What if the salvation of American fashion turned out to be American fashion?
For much of the last decade, the sportswear that is this country’s greatest contribution to international style seemed to have taken over global fashion’s brain, as many of the European labels and houses once known for luxurious materials and fine tailoring turned into outposts of Modell’s. Whether at Vuitton, Balenciaga, Zegna or Gucci, it was suddenly all sneakers and hoodies, all the time.
Far from liberating American designers, this had the opposite effect. Who wants to look as if he’s copying a borrowed version of himself? Somehow many in this country seemed to have lost track of their inherited legacy and of the countless innovations rung on sportswear across the decades by people like Geoffrey Beene and Ralph Lauren, Claire McCardell and stellar immigrant talents like Miguel Adrover.
Thus it came as a welcome surprise during New York Fashion Week: Men’s to discover that some of the finest American men’s wear designers now at work had doubled down on the homegrown heritage. Two in particular led the way.
For decades, Todd Snyder, 51, was considered a journeyman in the business, a skilled designer with stints at Polo Ralph Lauren, J. Crew and Gap listed on his long résumé, a minor cult figure in Japan though never a star at home. To an extent this owed to Mr. Snyder’s affable and unassuming Midwestern persona. He is from Iowa, and the truth is, fashion has probably never shown the Hawkeye State the respect it deserves.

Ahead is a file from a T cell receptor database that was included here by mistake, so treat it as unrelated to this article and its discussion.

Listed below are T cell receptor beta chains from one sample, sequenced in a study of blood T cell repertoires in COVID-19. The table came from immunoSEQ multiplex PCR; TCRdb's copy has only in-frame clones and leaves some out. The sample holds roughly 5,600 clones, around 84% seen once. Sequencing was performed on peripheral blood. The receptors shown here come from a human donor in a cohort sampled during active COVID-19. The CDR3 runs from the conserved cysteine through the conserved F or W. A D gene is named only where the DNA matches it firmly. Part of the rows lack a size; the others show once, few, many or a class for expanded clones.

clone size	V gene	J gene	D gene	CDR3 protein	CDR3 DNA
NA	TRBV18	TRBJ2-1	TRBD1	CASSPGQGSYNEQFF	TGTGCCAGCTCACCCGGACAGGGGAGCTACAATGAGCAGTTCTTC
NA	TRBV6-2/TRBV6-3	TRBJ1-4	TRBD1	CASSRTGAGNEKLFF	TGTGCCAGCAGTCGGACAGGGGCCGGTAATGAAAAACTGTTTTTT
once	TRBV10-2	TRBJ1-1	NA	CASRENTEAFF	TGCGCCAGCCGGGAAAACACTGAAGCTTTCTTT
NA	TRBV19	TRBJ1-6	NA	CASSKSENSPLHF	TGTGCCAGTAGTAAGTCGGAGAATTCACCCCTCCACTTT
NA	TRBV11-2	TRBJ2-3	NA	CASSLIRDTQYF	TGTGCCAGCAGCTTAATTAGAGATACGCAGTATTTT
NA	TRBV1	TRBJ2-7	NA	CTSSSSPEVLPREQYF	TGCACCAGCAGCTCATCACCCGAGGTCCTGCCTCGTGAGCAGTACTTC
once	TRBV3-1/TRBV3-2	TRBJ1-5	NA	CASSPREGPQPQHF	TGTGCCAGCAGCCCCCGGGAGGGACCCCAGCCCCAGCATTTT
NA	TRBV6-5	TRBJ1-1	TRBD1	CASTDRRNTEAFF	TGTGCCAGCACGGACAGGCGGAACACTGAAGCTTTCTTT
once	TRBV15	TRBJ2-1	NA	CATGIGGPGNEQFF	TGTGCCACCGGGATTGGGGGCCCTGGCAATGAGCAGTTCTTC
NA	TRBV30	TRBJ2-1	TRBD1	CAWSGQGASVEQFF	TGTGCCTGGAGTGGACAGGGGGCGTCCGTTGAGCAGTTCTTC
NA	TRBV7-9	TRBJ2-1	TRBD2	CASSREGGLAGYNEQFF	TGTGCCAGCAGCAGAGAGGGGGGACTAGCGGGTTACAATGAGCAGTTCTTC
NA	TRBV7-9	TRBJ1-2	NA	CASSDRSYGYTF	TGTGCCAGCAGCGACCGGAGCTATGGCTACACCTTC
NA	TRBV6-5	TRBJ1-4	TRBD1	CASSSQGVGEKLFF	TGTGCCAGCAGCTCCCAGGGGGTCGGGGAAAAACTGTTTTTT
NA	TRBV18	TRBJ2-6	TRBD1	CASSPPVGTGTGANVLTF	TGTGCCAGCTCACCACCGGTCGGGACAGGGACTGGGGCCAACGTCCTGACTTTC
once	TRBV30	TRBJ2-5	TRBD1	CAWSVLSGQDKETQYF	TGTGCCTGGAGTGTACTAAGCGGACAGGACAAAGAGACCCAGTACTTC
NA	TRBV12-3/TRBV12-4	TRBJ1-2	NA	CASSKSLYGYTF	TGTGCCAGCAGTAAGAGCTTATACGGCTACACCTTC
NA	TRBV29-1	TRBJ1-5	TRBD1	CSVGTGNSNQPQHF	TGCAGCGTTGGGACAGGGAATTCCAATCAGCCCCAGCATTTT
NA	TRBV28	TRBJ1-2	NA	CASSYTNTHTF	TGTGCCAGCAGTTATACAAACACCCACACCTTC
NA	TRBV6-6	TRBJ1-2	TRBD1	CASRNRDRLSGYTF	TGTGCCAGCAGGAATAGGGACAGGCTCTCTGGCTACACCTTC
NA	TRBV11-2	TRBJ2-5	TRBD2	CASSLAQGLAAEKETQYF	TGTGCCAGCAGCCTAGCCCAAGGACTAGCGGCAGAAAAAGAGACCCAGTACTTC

And there is a lot of Iowa in Mr. Snyder, an Everyman designer whose work consistently draws on a vocabulary rooted in elements of American sportswear and work wear, on sweatshirts and varsity jackets, on bombers and car coats, on toggle-buttoned duffels and buffalo plaids, all of it filtered through the eyes of a stealth sophisticate.
Sure, Mr. Snyder may not be, as GQ recently noted, the most famous American men’s wear designer of his generation, though “he just might be the most influential.” That assertion never felt more apt than on Monday evening when — with a styling assist from Jim Moore, the seasoned GQ editor-at-large — Mr. Snyder mounted his finest show to date.
Not coincidentally, it was also his most personal one. Shown against a plywood backdrop and on grass-green carpeting evocative of his suburban childhood rec room in Huxley, Iowa (population: 3,700), the collection was a ramble through Mr. Snyder’s back pages, a ’90s-does-’70s rendition of Midwestern Americana” as Vogue.com saw it.
More than another retrospective time trip, the show was a persuasive thesis for a revised way of dressing, one suited to a generation of dudes gradually making their way back to that alien uniform, the suit. Mr. Snyder sold it gently. He made versions in pinwale corduroy with high-waist Urkel trousers and also in wool flannel and goofy muted plaids distinctly evocative of Goodwill.
Throughout he deployed a confident palette — a powder-pink shearling, say, worn over chocolate trousers, a Bazooka pink trucker jacket and a mock turtleneck in a hue resembling the lees in a bottle of port.